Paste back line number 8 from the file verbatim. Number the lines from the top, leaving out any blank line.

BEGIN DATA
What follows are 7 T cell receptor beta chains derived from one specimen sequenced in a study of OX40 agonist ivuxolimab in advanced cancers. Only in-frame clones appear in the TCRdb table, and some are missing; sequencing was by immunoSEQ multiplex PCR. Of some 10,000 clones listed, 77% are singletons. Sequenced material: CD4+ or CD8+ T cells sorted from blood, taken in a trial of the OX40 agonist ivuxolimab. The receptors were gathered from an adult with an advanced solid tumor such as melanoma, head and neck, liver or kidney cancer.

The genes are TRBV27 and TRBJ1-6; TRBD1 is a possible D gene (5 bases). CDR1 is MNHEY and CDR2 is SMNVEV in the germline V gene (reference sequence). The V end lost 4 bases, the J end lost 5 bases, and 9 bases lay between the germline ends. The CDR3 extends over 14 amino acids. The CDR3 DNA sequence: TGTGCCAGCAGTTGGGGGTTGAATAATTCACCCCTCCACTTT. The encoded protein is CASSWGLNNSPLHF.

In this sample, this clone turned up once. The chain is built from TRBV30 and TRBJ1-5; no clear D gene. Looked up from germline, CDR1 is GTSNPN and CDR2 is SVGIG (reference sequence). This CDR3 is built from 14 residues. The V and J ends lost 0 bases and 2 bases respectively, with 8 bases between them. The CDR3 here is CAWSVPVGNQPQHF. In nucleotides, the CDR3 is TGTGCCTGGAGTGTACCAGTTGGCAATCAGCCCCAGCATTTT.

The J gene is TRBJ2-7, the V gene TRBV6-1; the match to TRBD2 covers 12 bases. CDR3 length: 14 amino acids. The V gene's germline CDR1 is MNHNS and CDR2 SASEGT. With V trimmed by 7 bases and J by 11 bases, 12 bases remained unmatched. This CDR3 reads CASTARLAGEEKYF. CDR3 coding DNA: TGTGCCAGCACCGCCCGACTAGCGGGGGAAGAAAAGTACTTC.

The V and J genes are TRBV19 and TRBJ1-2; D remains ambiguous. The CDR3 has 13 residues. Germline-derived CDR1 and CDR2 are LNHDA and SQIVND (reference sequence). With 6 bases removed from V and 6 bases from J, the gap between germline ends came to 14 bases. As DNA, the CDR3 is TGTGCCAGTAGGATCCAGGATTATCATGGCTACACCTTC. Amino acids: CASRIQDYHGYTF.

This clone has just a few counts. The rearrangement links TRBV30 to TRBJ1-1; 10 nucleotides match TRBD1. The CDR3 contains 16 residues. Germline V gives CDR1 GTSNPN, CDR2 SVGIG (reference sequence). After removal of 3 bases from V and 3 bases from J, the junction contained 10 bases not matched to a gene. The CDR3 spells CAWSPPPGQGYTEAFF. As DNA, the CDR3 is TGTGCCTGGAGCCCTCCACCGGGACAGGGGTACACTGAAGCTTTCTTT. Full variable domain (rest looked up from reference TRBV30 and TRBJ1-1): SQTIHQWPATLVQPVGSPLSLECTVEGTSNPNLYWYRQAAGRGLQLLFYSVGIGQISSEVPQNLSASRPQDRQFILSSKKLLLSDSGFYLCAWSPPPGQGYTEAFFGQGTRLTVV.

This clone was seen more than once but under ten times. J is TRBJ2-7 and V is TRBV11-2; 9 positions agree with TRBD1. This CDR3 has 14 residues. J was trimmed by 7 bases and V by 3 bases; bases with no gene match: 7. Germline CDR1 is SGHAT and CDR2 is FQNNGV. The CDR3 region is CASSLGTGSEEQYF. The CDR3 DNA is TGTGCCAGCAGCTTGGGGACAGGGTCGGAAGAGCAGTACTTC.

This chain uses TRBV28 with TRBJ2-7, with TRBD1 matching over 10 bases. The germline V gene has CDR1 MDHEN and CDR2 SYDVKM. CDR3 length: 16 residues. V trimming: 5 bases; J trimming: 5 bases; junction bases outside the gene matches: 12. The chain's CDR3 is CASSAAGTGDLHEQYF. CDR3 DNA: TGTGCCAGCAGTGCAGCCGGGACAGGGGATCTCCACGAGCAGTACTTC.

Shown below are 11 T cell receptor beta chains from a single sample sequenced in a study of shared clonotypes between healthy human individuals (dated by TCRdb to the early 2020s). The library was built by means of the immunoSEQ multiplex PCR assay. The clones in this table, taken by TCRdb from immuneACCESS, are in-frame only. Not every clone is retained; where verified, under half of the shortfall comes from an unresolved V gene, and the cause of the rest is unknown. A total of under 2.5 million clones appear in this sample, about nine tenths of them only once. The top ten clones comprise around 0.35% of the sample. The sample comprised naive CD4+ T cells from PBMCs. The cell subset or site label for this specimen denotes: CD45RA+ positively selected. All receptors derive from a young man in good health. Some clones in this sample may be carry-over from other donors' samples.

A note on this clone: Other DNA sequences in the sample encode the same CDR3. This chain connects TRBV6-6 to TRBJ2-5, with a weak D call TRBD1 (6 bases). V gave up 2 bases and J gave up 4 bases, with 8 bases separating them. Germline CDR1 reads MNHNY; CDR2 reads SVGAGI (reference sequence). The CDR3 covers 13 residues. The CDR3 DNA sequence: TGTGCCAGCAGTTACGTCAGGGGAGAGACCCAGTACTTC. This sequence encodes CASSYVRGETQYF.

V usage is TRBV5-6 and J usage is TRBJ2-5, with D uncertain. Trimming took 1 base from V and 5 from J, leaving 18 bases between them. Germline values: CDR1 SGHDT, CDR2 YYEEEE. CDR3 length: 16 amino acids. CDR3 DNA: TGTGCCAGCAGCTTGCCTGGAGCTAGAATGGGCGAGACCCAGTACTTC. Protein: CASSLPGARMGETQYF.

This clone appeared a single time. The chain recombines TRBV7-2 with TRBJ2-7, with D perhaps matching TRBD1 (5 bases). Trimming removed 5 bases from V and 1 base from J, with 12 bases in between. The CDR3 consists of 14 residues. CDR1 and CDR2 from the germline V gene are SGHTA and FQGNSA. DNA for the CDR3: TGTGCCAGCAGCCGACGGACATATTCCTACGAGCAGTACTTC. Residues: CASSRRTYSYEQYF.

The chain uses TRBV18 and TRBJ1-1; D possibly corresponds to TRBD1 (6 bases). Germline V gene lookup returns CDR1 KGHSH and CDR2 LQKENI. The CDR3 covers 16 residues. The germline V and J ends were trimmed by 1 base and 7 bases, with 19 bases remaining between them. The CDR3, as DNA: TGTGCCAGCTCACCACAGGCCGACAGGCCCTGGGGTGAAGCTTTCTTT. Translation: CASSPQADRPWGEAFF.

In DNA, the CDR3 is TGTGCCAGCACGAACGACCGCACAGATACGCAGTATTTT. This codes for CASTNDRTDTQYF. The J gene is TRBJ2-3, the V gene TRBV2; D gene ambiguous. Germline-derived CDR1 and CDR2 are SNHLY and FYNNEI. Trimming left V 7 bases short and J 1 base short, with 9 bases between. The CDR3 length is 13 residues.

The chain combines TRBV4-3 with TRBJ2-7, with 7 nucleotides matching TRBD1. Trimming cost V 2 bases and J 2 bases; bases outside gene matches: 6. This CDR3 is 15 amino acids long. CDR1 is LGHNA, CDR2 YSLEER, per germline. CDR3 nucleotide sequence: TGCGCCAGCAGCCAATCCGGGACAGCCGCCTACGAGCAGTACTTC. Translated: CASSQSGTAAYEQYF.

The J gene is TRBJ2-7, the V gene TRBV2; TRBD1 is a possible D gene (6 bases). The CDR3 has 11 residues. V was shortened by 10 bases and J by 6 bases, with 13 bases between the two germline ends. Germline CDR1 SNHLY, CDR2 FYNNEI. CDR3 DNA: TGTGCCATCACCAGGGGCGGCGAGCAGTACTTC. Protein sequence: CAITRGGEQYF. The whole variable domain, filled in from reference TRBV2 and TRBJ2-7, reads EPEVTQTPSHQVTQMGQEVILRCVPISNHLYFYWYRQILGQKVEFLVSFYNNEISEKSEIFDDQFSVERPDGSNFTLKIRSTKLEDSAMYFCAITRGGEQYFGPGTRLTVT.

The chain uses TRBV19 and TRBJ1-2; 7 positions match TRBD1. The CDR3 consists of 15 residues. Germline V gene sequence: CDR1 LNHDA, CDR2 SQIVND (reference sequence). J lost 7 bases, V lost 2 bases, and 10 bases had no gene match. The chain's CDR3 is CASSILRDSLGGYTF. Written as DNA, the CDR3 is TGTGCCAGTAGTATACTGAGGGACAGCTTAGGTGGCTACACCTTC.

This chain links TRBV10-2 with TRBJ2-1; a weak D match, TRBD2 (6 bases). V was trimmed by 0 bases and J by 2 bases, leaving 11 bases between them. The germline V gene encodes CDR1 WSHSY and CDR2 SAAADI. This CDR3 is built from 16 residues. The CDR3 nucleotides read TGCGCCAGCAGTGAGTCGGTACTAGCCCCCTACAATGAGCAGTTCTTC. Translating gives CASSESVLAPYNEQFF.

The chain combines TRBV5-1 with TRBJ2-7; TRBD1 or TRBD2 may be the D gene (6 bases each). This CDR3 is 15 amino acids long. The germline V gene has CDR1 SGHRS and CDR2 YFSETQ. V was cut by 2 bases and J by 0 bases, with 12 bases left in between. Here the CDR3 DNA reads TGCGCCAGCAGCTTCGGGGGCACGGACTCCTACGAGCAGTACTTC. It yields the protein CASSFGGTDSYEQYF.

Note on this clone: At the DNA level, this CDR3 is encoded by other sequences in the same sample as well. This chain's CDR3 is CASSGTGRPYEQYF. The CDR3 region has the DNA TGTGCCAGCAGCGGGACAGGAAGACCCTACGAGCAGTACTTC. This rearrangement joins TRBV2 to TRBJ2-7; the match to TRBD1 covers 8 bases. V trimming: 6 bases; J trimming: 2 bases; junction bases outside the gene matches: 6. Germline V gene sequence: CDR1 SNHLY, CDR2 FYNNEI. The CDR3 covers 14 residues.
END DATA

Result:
This chain uses TRBV28 with TRBJ2-7, with TRBD1 matching over 10 bases. The germline V gene has CDR1 MDHEN and CDR2 SYDVKM. CDR3 length: 16 residues. V trimming: 5 bases; J trimming: 5 bases; junction bases outside the gene matches: 12. The chain's CDR3 is CASSAAGTGDLHEQYF. CDR3 DNA: TGTGCCAGCAGTGCAGCCGGGACAGGGGATCTCCACGAGCAGTACTTC.